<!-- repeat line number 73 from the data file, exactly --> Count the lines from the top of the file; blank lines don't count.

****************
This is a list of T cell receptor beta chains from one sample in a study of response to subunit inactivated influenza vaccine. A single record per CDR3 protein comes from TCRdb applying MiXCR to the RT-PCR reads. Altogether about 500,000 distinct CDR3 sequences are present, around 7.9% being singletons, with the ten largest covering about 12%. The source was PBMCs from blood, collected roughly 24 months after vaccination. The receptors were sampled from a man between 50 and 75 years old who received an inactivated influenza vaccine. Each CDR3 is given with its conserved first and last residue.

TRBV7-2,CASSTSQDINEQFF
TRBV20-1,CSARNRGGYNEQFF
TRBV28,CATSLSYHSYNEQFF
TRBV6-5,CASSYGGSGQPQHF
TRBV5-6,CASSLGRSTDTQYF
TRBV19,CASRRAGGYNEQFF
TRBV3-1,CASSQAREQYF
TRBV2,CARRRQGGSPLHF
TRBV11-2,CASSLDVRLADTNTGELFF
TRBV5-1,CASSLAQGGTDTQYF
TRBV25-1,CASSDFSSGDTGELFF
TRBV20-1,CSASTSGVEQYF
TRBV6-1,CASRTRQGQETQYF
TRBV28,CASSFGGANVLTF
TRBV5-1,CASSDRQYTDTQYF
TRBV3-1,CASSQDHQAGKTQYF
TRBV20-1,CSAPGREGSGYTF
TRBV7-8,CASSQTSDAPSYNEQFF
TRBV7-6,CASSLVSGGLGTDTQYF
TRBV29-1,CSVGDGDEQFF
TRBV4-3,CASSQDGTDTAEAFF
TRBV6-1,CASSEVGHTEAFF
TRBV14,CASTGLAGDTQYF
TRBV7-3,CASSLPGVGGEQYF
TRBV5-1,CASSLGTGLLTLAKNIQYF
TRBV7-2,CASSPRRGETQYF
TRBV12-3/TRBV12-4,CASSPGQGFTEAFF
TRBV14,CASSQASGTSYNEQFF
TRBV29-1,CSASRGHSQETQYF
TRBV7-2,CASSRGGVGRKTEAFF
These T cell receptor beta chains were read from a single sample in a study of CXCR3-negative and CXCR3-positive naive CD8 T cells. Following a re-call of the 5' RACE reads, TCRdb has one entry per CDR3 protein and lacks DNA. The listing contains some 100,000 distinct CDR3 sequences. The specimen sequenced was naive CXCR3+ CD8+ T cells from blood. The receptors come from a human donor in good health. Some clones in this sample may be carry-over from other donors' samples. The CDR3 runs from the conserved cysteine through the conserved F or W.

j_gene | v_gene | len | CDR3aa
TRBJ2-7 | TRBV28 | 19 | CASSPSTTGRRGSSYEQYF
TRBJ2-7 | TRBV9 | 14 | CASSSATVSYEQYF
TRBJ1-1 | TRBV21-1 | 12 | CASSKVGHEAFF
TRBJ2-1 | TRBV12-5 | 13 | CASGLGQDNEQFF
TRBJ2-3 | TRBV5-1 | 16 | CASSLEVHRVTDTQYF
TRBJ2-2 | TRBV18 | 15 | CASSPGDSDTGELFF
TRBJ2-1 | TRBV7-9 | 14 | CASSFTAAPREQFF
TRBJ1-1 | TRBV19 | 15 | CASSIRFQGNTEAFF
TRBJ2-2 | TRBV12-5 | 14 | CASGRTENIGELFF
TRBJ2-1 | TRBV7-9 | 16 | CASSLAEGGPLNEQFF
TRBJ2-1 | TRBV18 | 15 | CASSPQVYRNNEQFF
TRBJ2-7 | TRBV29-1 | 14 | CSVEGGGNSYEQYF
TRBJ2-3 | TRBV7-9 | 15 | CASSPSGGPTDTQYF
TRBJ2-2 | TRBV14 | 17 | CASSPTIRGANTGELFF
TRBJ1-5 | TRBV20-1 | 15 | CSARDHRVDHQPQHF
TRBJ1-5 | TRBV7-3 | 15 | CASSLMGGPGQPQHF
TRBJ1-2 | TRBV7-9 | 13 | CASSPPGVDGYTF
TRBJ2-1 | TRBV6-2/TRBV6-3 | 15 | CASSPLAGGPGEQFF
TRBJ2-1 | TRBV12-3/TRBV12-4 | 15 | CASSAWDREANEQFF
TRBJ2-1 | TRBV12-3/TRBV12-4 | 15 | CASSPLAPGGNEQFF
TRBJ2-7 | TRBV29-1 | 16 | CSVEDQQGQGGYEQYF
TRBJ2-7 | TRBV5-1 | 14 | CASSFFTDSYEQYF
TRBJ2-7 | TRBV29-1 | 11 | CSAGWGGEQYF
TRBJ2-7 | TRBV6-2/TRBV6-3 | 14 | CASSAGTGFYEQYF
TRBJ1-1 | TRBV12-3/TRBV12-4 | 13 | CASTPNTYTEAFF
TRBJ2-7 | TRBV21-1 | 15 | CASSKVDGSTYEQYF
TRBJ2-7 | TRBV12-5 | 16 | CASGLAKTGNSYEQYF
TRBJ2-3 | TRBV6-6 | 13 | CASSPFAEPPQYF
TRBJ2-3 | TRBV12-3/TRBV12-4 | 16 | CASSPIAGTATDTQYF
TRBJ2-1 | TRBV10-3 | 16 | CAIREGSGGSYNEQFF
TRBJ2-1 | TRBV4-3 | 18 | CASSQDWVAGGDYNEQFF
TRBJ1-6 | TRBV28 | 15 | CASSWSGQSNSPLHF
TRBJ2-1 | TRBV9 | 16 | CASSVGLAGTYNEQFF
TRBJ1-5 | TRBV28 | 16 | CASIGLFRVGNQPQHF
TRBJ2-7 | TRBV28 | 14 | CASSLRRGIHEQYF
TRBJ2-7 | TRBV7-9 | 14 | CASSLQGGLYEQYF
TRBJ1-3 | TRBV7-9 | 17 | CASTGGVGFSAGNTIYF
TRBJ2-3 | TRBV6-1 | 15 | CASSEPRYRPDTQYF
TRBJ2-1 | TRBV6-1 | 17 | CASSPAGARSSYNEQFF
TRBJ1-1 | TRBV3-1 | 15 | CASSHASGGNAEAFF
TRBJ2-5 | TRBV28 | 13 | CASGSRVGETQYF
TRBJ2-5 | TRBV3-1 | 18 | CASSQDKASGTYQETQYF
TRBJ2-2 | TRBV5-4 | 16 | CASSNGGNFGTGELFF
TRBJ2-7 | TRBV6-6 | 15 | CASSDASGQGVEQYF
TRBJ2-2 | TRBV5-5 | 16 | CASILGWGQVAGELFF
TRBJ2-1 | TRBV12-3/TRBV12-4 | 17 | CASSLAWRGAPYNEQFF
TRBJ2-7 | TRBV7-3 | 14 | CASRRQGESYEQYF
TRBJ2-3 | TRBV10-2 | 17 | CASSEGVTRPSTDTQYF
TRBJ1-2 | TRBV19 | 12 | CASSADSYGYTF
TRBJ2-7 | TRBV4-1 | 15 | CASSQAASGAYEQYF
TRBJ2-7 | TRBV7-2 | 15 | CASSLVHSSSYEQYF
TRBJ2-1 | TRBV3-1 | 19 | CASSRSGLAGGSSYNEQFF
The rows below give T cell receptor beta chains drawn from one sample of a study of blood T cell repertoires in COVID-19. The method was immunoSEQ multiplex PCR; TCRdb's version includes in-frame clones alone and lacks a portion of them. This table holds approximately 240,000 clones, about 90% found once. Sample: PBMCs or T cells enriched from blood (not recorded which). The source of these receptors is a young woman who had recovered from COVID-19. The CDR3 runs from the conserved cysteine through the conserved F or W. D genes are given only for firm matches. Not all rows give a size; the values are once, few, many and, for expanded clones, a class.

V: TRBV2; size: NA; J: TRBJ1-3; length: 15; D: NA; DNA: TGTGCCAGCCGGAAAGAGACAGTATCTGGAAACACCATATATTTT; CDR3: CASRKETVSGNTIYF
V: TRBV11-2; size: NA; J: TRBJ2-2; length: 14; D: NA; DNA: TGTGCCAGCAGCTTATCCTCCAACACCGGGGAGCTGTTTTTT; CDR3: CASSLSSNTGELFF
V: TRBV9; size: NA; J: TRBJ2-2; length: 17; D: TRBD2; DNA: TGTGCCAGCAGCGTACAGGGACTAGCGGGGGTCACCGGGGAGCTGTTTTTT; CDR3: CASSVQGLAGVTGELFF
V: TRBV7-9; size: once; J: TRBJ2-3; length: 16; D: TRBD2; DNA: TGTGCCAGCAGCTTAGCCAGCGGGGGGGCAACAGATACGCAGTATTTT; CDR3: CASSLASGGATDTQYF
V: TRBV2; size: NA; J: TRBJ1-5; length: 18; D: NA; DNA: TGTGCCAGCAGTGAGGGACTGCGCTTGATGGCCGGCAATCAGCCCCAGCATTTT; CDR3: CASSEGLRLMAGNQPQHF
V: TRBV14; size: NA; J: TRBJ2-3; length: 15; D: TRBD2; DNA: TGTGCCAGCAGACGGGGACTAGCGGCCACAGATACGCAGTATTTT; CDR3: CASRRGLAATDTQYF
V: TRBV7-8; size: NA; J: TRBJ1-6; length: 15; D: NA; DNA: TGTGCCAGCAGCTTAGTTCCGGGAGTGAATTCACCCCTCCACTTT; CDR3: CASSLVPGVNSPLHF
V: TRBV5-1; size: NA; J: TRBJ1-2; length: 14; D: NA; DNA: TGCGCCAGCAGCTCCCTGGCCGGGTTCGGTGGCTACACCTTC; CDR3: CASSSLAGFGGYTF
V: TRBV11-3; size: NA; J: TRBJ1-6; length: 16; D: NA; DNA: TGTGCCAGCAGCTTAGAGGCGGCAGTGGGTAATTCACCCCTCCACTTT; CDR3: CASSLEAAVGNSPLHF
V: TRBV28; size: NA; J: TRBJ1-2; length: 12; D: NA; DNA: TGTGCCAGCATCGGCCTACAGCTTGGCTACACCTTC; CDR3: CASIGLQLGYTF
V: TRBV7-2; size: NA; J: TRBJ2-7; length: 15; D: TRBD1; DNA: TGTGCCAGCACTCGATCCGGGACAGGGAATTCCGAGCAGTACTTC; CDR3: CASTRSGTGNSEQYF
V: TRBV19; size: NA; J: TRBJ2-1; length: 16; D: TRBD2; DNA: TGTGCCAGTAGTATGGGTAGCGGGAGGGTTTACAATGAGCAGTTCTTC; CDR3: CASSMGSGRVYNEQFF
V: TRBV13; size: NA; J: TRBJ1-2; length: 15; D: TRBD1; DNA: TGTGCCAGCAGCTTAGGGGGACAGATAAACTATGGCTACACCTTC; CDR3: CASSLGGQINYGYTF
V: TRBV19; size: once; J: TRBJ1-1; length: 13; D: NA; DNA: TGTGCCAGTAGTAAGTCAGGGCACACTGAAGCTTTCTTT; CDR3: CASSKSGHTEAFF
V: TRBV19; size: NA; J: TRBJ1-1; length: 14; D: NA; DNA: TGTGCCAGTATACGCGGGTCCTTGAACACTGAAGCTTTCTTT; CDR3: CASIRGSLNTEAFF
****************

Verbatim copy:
TRBJ1-1 | TRBV3-1 | 15 | CASSHASGGNAEAFF